Yet sport is one of those very rare and precious industries in the EU, dynamic, competitive, rapidly growing and a sector in which foreign markets are clamoring to buy our products and indeed invest in.
Throughout the past several years, the sports sector has continued to grow rapidly whilst its economic impact is often overlooked.
As a new
elected member of the European Parliament and as a former
professional cricket player and grassroots coach, I hold a deep passion for how
sports can change lives, bring communities together and crucially be a
successful example of how Europe can lead the world in a highly competitive
industry. Throughout the past several years, the sports sector has continued to
grow rapidly whilst its economic impact is often overlooked. Yet sport is one
of those very rare and precious industries in the EU, dynamic, competitive,
rapidly growing and a sector in which foreign markets are clamoring to buy our
products and indeed invest in.
glance at the economic overview of the sports sector is highly impressive.
Overall it is estimated that the sector makes up 2% of the EU global GDP, while
the total employment generated by sports activities is 7.3 million, which is
equivalent to 3.5% of total EU employment. The Commission itself issued a
report last year highlighting that sport in total produces a massive € 294bn
contribution to EU gross value added, concluding that “the sector is considered
a significant driver of growth.” These are truly remarkable figures and what is
more, huge growth rates are expected in the sector over the coming years.
sports sector itself is booming, the knock-on effects to the wider economy are
also keenly felt. It is estimated that for every new job created within the
industry, a further 0.65 new jobs are made in related industries outside the
supply chain. Construction, tourism and retail sectors especially benefit as a
knock on effect of the sports industries success. Sports stadiums, facilities
and projects are built or maintained every year, such as the 2012 Olympic
Stadium in London which regenerated Stratford and turned it from one of the
poorest areas of London to a place which is now experiencing rapid growth.
Sports tourism is also a lucrative and growing industry. Every year, between 12
to 15 million international trips are made worldwide for the purpose of
watching sport events and with its world leading sports brands, Europe is the
prime destination for foreign visitors. The growth rate of sports tourism alone
is expected to be a minimum of 6 % a year for the coming year, a huge source of
growth and new jobs.
We can also
learn from the sports industry on how it continually innovates and improves. By
its very nature, sports is a ferociously competitive business and it is the
“need to succeed” which drives innovation for new products and designs, often
meaning working closely with other sectors, such as the electronic and
aerospace industries to produce new technologies. Sport has developed
enormously in just thirty years, since the days of Bjorn Borg, who won over a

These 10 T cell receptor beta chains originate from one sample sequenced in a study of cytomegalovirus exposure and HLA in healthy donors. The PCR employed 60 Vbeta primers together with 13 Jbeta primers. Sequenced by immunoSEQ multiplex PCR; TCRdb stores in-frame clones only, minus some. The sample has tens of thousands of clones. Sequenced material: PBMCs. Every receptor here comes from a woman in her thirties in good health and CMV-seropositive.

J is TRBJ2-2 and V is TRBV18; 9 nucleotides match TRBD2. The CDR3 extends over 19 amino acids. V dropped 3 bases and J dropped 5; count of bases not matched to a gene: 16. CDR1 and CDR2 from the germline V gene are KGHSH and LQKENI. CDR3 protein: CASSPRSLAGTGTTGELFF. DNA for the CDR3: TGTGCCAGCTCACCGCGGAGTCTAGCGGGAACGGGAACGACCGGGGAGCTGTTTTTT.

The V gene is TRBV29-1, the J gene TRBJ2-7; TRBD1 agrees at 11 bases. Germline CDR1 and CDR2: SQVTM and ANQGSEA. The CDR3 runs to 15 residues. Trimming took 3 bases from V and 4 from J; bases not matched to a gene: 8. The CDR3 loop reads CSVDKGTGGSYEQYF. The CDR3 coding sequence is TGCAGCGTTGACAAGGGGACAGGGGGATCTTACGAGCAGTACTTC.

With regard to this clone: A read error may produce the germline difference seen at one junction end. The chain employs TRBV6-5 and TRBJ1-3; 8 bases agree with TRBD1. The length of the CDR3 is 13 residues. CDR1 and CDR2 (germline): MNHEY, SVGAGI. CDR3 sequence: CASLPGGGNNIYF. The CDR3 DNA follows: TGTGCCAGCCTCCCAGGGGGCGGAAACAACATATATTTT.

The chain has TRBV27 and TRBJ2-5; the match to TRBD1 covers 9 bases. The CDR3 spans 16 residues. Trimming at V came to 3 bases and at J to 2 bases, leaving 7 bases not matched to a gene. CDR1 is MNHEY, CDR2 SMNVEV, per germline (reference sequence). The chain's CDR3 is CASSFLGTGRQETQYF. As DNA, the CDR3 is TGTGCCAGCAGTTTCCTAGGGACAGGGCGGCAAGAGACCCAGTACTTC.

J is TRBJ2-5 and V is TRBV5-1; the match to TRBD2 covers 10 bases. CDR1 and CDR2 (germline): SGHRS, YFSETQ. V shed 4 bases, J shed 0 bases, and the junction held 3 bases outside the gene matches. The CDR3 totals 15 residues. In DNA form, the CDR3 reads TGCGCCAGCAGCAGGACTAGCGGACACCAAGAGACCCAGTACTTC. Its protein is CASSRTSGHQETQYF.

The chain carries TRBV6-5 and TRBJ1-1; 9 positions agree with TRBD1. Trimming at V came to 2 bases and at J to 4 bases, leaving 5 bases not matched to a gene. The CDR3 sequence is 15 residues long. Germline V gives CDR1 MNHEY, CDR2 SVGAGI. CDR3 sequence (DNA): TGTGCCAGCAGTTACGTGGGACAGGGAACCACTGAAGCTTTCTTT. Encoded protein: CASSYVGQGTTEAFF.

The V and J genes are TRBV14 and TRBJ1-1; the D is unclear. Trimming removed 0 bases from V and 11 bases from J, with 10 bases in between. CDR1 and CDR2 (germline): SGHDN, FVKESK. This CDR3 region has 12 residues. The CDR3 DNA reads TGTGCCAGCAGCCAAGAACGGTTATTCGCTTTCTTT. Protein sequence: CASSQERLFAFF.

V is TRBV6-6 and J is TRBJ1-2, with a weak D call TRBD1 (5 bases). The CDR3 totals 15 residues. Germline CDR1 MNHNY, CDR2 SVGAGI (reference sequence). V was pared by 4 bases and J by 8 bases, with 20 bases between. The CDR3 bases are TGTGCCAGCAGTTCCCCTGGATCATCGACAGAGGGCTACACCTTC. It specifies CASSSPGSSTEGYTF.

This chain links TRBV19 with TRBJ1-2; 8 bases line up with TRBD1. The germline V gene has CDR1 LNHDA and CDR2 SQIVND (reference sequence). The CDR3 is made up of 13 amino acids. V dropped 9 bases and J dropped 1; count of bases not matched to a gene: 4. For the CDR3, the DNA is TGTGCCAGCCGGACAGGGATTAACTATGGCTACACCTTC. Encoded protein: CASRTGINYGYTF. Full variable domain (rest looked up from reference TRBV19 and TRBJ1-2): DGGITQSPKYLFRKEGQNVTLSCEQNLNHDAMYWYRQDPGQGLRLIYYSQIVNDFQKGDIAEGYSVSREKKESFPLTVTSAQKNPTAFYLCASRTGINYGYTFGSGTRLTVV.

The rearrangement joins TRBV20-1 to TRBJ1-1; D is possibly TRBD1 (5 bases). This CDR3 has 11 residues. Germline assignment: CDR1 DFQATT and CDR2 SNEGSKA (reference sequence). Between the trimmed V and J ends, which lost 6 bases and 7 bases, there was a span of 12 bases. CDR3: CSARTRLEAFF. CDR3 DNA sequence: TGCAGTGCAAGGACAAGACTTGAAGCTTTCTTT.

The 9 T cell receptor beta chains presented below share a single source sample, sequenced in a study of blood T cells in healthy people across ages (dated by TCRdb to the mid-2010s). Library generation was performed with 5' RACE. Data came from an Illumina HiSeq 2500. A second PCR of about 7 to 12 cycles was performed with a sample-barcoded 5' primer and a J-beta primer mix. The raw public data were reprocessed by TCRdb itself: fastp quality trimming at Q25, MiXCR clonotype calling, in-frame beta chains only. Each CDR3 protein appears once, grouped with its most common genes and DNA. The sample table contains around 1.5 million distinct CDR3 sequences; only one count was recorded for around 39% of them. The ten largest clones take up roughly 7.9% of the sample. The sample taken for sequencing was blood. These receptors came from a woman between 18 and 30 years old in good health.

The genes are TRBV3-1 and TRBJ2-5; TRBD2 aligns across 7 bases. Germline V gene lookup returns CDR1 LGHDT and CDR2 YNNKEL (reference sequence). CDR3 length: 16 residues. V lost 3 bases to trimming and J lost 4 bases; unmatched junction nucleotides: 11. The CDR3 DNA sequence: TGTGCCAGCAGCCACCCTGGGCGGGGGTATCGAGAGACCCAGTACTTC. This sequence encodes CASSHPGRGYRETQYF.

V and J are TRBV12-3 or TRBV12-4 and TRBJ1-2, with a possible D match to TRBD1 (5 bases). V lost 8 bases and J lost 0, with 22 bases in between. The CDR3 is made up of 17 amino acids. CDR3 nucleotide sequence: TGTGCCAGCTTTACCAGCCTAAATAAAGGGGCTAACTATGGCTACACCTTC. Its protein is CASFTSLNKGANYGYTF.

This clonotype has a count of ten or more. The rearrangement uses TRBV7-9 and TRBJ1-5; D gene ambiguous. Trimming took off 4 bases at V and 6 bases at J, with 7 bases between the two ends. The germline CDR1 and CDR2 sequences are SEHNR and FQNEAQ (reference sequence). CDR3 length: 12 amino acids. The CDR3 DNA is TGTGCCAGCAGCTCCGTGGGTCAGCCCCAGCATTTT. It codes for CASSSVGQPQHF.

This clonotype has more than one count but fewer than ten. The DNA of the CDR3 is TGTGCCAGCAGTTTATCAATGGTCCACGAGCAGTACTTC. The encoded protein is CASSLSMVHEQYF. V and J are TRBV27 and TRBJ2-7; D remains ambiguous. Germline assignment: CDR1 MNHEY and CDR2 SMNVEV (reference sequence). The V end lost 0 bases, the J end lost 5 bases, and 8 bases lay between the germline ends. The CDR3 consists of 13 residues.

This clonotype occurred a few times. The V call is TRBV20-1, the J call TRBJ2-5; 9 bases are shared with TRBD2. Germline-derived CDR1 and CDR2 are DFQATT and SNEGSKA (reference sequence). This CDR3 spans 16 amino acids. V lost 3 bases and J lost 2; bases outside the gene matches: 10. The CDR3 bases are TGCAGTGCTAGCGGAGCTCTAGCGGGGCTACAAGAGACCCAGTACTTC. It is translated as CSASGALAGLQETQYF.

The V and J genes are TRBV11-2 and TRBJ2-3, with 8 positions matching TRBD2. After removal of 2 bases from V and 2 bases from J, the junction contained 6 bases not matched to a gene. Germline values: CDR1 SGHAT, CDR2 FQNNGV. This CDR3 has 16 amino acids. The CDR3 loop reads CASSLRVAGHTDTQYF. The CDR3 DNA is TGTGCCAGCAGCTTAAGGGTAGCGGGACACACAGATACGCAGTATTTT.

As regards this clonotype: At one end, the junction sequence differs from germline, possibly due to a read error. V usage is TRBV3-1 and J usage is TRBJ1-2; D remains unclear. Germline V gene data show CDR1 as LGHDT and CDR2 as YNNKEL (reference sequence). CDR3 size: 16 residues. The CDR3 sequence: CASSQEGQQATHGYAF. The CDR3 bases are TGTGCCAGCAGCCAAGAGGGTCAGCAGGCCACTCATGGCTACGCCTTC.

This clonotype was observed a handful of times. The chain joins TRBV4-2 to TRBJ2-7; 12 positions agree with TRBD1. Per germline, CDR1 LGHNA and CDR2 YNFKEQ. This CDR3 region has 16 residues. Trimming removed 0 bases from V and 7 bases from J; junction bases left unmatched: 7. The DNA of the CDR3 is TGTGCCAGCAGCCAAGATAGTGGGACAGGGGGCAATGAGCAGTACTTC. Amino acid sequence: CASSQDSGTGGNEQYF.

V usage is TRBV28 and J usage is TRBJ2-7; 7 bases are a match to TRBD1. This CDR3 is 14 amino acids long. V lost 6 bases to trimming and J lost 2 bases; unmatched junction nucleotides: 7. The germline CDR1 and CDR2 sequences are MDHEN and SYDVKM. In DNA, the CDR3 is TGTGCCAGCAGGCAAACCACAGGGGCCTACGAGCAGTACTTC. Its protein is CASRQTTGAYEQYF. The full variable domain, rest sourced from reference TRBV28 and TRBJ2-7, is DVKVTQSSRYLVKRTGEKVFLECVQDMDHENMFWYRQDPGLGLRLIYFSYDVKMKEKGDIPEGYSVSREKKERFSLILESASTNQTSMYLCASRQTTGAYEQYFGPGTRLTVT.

generation of fans by using a simple wooden racket to the Roger Federer era of
today, who himself uses a racket consisting of technology originally designed
for use on an airplane. This continued dynamism and ability to mix with other
sectors is frankly, in stark contrast to many other EU industries across the
spectrum and we can learn from it.
the effects on how sport benefits both young and old are widely stated but are
worth repeating. Children who are involved in sport are far less likely to be
obese and we know through science that those who start there life actively, are
more likely to grow up living healthier lives, significantly lowering the risks
of serious diseases.
Socially, sports unites people from different backgrounds,
forging lifelong, meaningful friendships and I know firsthand from my time
volunteering with Project Umubano, a charity which works with disadvantaged
children in rural Rwanda how sport unites people of different faiths, cultures
and promotes understanding.
plays a part in our society beyond the benefits of creating a healthier
lifestyle and stronger economy. It is also a huge cultural success - so often a
buzzword across these institutions, and arguably our biggest. People all across
the globe tune in to watch our elite sports teams and if you travel to the
deepest depths of sub-Saharan Africa, cities across Asia, remote villages of
the Amazonia, more than likely you will find young and old wearing the stripes
of Manchester United, Real Madrid, AC Milan and others. This is powerful and
indeed when the word Europe is mentioned in many places around the world, the
image conjured is of fanatical sports spectators supporting their heroes.
the glamour of elite sports, and the successes highlighted above, I know, as a
cricket coach, that the secret to a thriving sports sector is investment in
grassroots sport. It is therefore vital
we continue to invest in the grassroots and help those hardworking, dedicated
local volunteers who are the heartbeat of the sporting success we currently
enjoy in Europe. Supporting and protecting public funding for grassroots sports
is not only the right thing to do because of the health and wellbeing of those
we represent but also because it is a sound investment in our economy and a way
to promote our values across the world. That means ensuring we help local
communities take full advantage of the funding possibilities at national and
European level, promote access to safe and first class facilities whilst also
championing the value of sport, so often forgotten about as a serious global
A fit body
and a fit economy can go hand in hand to create new jobs and growth in the
Daniel Dalton is an MEP (European
Conservatives and Reformists Group) from the United Kingdom.
**First published at Euractiv.com